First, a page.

[KS] Name used for "god" in Korean language--resend in McCune-Reischauer

Dr. Edward D. Rockstein ed4linda at yahoo.com
Thu Jul 31 15:29:10 EDT 2008

In his latest post Dr. Ledyard noted, "In the course of the 2003 discussion, it was  
pointed out that the classical kasa poet Pak Illo (pen name Nogye,  1561-1642) used the form "Han[x]nim" (where [x] equals the now obsolete hangeul letter "arae a"), in a kasa. Unfortunately, Pak's poetic works were not printed until 1800. But that edition has proven very difficult to find; it is certainly not available in the U.S. His descendants put out what they termed a reprint of it in 1904, but that comes well after the otherwise first known appearance of hananim/haneunim in the early 1880s. It was the consensus back in 2003 that his usage of Hananim/Haneunim made more sense in his poetic context as a
personification of Heaven than as a reference to a transcendent  monotheistic deity. But this particular issue needs more serious study by scholars of Choseon dynasty poetry."
I would just add that there are two occurences in Pak's kasa, one in his T'aep'yo^ng-sa  and the other in Nogye-ga.  In the former the line is ch'o^n'unsunhwan u^l aopkeda 
ha'n*nim'a . In this case ha'n*nim'a is a vocative which Yi Sang-bo (whose Kaego Pak No-gye yo^n'gu was a key resource in my doctoral dissertation on No-gye's sijo) rendered in modern Korean as ha'nu*l u^i unsuga tol'au^m'u^l al ko^s'iomnida".  The latter occurence in Pak's Nogye-ga reads: "ilsaeng ae p'um'un stu^s u^l piomn*da ha'n*'nim'a" in which "stu^s u^l" was a Middle Korean rendering of "ttu^s u^l" and which Yi Sang-bo translated as "han p'yo^ngsaeng e p'um u^n ttu^s u^l piomnida. Ha'nu^nim iyo^."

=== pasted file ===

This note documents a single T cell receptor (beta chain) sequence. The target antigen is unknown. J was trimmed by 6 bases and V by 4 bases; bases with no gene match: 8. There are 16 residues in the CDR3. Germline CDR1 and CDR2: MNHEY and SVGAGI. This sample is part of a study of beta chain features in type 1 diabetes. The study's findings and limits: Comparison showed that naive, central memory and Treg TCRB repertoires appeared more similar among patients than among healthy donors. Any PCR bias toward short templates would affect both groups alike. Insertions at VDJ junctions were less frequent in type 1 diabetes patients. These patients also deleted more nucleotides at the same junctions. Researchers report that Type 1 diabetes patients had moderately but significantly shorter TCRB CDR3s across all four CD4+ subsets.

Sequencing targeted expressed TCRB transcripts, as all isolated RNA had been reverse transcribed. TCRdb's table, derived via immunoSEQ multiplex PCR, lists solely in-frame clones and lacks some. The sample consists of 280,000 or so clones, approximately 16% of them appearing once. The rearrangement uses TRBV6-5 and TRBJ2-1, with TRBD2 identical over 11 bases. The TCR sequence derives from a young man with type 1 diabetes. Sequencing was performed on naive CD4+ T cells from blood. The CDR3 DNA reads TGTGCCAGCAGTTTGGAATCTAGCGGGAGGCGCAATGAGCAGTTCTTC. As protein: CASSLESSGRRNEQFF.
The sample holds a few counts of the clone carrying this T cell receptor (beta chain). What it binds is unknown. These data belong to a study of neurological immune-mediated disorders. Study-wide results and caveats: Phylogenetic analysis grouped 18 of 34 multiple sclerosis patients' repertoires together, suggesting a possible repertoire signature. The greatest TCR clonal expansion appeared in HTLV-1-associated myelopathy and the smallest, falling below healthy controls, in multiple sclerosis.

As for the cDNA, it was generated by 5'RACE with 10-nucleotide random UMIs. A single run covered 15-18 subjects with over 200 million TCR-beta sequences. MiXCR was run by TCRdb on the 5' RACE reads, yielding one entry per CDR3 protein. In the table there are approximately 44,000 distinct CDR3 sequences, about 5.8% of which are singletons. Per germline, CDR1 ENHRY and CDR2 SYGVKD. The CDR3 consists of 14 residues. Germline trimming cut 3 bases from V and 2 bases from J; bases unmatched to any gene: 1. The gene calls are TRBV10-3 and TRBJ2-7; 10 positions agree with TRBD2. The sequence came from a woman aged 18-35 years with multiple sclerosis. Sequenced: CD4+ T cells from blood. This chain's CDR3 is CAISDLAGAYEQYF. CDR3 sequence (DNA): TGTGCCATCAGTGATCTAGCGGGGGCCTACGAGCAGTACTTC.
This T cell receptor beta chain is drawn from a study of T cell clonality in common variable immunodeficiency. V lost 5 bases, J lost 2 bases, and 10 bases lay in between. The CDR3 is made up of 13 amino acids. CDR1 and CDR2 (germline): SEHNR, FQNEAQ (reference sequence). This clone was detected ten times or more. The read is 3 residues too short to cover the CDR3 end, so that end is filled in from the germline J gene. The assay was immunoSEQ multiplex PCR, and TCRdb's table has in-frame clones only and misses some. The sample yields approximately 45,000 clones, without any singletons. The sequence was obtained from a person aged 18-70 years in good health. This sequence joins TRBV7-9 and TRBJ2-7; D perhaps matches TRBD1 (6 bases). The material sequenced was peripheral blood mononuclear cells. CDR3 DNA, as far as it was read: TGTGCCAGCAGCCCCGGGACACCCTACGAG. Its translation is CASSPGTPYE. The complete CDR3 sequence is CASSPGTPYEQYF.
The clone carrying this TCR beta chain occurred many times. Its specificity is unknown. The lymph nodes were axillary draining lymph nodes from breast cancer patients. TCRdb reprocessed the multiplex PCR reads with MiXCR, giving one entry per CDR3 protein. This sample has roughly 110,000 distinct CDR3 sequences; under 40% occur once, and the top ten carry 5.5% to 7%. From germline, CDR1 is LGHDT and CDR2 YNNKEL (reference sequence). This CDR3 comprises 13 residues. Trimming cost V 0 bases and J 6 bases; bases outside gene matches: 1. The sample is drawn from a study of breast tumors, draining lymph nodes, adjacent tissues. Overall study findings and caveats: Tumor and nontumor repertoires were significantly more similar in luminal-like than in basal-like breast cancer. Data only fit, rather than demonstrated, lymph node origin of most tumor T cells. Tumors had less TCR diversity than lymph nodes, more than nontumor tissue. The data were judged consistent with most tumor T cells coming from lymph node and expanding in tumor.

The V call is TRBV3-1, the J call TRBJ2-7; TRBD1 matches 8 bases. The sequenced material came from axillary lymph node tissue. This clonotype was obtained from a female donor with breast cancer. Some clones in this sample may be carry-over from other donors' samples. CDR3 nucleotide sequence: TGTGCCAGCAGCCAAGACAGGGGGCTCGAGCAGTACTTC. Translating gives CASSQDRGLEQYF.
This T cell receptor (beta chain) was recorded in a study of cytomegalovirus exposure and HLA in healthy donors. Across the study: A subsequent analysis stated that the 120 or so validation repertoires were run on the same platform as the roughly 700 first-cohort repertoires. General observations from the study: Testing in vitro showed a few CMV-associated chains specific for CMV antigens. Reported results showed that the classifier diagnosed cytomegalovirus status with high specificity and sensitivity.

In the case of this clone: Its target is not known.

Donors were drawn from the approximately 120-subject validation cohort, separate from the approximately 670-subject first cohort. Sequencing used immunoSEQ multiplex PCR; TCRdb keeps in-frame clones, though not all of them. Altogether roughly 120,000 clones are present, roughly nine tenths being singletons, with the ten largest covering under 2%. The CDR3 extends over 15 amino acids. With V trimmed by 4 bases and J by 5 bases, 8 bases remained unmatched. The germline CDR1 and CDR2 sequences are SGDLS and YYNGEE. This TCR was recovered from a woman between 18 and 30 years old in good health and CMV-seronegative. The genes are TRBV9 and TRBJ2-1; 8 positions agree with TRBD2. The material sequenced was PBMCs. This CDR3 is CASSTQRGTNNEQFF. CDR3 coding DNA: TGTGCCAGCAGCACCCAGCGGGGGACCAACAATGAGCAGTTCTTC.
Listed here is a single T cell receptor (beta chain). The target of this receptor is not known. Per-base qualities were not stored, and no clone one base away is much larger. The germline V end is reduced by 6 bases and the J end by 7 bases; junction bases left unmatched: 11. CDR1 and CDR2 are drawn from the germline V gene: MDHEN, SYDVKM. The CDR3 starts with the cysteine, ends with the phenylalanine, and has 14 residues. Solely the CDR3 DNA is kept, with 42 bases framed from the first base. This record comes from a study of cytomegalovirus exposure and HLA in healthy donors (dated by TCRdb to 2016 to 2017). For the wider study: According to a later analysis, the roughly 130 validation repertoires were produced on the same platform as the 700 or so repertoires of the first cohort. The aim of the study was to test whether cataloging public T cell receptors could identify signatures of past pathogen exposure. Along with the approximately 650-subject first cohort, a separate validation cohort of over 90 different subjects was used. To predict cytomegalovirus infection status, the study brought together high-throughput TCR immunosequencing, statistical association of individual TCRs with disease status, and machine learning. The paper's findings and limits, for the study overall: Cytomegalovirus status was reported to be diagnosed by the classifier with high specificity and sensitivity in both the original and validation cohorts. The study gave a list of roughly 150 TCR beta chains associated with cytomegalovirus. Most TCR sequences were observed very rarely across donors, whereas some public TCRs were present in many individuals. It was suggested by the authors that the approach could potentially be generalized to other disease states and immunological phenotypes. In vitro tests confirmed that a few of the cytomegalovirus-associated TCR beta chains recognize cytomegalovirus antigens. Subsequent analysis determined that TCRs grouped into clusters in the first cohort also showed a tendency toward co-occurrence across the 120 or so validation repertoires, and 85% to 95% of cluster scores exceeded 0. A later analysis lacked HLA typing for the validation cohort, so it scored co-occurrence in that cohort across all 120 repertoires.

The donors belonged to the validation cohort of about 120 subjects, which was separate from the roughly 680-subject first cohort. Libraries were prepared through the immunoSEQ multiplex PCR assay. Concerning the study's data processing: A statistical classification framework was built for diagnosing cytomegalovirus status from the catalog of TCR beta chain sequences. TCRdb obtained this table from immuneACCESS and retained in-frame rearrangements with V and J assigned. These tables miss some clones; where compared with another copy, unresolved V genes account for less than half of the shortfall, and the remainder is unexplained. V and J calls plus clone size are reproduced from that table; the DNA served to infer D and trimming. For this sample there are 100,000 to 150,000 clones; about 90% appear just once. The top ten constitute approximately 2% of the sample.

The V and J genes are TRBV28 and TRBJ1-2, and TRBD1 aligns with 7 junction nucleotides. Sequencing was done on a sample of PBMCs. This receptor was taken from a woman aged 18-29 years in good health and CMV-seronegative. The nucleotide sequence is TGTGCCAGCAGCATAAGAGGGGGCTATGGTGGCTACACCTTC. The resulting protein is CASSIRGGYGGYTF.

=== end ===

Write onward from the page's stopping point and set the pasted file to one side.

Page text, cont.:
Gari Ledyard is correct to point out that no known edition of the Nogye-jip prior to 1800 exists. There are four pre-modern editions of the text, three woodblock and one hand-written.  The woodblock editions all appear to have been made from one set of carved woodblocks, although there are a few minor differences with regard to a poem, Tosan-ga in them. The version I used from the Harvard-Yenching Library collection indicated that its blocks were carved in 1800, but that the edition was printed in 1904.  

Dr. Edward D. Rockstein 
Senior Language Instructor 
Language Learning Center (LLC) 
Office 410-859-5672
Fax 410-859-5737 
ed4linda at yahoo.com 

"I would rather be exposed to the inconveniences attending too much liberty than to those attending too small a degree of it.  "  Thomas Jefferson

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